- Education and Training: farmer to farmer, mentoring, networking, participatory research, workshop
- Farm Business Management: marketing management
- Sustainable Communities: local and regional food systems
Problem and Justification:
Direct-to-consumer (DTC) market models such as farmers’ markets and Community Supported Agriculture (CSA) appeal to a limited population of consumers. Growth beyond this population has been stagnant for a decade, limiting market access for small and mid-sized farms in New England reliant on these markets. For farmers, DTC markets require substantial time and labor, yet are unreliable and often inadequate, thus limiting farmers’ ability to increase production. For consumers, DTC markets are inconvenient, have higher prices, and limited choice, restricting participation to privileged consumers with higher income and capacity to overcome these barriers. To ensure their long-term viability, small and mid-sized farms in New England need new marketing strategies that reduce their labor but still deliver a fair price and expand market access.
This project will benefit the nearly 8,000 small New England farms that sell directly to consumers, specifically those that are seeking to expand their production, reduce their reliance on DTC markets, or decrease their marketing labor. The project will also have implications for the more than 2,700 small and mid-sized New England farms selling to restaurants and institutional buyers who may also be seeking additional market outlets.
Solution and Approach:
Collaborative, or mediated market models (MMMs) are a rapidly growing adaptation of DTC markets that introduce a single intermediary between producer and consumer that serves to aggregate products from multiple farms and communicates information about farm practices and values to consumers. Examples of MMMs are online farmers’ markets, multi-farm CSAs, online subscription programs, and multi-farm-aggregating farm stores. MMMs are proposed as a solution to farmers’ intensive DTC marketing labor and limited market access by creating short supply chains that deliver fair prices for farmers. By collaboratively aggregating products from multiple farms, MMMs increase convenience, choice, and flexibility for consumers, and thus potentially increase consumers’ participation in markets appropriate for small and mid-sized farms.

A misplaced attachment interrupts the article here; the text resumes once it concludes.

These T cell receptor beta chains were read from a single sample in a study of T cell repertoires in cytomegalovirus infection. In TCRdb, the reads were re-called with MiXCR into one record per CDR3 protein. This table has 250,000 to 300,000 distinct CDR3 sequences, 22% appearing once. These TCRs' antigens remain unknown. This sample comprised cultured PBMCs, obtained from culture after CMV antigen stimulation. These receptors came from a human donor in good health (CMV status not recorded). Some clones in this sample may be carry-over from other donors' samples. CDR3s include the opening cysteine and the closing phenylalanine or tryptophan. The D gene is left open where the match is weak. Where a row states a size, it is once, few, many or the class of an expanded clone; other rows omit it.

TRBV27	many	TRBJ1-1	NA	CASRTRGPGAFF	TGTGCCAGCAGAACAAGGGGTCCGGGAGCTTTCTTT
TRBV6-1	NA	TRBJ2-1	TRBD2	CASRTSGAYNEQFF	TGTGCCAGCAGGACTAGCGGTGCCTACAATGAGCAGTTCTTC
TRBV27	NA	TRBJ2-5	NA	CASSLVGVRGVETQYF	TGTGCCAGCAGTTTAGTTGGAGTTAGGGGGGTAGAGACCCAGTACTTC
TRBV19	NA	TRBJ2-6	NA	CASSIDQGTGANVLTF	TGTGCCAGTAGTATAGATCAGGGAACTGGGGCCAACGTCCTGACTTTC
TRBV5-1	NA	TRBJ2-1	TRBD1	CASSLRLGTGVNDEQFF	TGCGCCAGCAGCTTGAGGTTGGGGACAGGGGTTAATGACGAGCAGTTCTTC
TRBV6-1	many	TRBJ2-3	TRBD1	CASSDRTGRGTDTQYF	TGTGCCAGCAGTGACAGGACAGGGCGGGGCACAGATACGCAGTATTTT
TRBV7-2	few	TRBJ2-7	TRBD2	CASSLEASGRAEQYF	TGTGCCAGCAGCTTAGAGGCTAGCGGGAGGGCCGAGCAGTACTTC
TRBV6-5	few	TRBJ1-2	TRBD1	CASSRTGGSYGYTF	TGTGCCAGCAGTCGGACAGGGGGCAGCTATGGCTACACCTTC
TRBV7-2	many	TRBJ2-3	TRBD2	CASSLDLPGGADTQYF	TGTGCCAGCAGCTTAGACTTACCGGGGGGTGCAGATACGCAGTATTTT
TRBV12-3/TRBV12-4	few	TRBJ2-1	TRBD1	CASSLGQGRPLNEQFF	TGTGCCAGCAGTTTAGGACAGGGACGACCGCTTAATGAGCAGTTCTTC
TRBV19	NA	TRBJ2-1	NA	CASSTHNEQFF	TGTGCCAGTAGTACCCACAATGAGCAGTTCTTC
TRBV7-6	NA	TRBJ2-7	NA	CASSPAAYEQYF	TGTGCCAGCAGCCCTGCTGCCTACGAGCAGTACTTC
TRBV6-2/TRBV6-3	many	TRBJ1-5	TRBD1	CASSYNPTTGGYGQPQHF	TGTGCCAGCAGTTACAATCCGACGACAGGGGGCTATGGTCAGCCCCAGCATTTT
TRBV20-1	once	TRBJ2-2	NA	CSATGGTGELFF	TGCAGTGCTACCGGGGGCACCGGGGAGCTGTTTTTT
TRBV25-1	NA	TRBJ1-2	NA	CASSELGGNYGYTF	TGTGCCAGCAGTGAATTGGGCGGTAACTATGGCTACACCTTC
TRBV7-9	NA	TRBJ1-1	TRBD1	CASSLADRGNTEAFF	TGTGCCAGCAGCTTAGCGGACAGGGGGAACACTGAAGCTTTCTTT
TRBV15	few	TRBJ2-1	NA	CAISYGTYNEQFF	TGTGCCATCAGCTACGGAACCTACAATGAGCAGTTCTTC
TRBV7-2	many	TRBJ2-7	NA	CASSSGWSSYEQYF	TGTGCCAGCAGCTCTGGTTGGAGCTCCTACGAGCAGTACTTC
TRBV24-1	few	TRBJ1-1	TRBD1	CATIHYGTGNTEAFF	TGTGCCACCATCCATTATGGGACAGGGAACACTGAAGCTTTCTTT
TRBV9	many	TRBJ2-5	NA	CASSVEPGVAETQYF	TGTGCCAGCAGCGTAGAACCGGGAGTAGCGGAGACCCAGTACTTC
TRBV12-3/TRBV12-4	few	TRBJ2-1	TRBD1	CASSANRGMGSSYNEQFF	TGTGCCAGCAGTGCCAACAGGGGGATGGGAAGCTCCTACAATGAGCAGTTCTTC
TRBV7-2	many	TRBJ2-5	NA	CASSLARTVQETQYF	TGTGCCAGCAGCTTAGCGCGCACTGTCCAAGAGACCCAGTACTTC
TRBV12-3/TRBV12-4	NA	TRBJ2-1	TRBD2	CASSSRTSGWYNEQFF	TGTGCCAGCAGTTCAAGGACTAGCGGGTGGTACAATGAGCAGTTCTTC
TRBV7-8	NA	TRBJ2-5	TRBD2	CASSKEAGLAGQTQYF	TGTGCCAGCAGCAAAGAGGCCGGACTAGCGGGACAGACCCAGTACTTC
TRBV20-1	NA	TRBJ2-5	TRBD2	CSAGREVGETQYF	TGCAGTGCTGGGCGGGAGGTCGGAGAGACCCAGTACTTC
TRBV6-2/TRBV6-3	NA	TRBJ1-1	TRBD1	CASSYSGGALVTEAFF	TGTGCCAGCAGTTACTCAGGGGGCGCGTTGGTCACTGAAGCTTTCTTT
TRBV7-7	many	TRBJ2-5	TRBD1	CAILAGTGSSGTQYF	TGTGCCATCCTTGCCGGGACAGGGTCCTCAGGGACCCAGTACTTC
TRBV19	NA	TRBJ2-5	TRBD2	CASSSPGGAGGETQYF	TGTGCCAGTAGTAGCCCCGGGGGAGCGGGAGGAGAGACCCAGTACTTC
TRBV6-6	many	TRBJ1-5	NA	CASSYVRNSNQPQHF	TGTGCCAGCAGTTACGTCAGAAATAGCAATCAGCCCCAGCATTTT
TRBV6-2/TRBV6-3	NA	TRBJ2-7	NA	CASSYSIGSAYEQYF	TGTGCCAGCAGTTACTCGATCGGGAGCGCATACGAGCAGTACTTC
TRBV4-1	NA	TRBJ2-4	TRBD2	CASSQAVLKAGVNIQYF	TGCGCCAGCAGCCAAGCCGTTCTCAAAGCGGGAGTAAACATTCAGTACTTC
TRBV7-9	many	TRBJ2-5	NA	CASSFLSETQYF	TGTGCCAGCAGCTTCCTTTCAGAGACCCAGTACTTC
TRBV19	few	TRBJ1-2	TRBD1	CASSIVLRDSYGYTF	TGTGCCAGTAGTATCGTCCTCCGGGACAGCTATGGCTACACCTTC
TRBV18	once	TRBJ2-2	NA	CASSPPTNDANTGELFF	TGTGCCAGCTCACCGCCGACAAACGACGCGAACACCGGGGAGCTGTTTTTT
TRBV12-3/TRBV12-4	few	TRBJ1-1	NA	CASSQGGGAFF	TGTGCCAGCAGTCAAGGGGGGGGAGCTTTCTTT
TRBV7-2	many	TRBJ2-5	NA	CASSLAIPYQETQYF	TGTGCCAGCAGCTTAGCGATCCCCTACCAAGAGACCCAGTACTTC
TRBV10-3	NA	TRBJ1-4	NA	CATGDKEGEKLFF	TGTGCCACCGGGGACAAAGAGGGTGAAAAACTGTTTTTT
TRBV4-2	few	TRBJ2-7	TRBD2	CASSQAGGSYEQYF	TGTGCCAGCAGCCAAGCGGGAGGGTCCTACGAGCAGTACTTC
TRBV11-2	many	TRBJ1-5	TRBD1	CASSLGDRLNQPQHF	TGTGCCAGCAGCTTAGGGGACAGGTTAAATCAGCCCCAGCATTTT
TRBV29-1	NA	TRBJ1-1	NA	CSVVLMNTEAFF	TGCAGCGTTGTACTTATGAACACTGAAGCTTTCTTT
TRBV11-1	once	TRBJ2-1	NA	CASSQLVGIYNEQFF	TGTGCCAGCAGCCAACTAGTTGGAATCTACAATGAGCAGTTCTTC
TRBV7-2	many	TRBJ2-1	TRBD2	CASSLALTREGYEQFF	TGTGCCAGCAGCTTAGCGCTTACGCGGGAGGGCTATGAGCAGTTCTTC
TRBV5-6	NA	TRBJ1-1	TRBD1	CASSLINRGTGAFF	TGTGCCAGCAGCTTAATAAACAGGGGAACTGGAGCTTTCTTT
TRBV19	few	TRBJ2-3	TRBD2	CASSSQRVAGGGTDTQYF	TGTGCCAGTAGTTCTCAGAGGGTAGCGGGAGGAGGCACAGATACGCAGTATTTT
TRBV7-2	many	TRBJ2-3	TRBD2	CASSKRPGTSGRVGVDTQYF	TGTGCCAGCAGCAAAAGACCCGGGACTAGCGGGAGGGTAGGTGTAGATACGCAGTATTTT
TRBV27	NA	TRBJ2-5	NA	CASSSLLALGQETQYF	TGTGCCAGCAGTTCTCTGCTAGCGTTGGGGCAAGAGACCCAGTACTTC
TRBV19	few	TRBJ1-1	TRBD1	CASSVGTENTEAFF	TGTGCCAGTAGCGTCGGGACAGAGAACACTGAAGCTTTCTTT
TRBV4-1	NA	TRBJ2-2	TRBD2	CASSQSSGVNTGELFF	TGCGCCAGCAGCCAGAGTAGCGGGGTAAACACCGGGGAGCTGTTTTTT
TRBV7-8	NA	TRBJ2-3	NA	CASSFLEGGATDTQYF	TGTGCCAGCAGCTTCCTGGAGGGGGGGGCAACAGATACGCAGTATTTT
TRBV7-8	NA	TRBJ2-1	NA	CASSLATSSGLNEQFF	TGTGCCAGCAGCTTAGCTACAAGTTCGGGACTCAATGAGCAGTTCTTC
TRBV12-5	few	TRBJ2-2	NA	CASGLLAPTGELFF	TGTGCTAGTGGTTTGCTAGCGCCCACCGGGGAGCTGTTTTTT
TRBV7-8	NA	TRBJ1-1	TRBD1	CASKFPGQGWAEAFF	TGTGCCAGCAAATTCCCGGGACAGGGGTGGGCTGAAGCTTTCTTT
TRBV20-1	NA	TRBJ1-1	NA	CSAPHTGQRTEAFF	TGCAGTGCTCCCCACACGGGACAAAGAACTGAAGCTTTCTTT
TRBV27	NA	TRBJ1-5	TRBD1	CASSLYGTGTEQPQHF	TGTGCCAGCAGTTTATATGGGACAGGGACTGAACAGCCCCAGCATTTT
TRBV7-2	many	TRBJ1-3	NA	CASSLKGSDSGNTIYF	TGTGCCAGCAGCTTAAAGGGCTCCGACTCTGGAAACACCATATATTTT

As New England MMMs develop, farmers and stakeholders need opportunities to learn from each other as they experiment with these new market models. Our educational workshops and Community of Practice network facilitation will bring together farmers and stakeholders engaged with or interested in experimenting with MMMs, for peer-to-peer learning. The workshops will generate actionable insights as stakeholders and farmers bring together their emerging knowledge of best practices and strategies for successful marketing through MMMs. Farmers and stakeholders will benefit from educational products generated from workshop findings and a survey of New England consumers about their experiences and preferences with purchasing food from MMMs. A core group case study will provide a deeper learning opportunity for farmers to measure the impact of this marketing strategy on their labor and income, informing decision-making and investment in these marketing models.
Performance targets from proposal:
130 farmers who participated in the workshops will increase their participation in MMMs or join an existing or newly created MMM by selling at least five percent of their products through a New England MMM. Farmers’ participation in MMMs will result in an average of $200 net income per week and 5 hours per week of reduced marketing labor per farmer.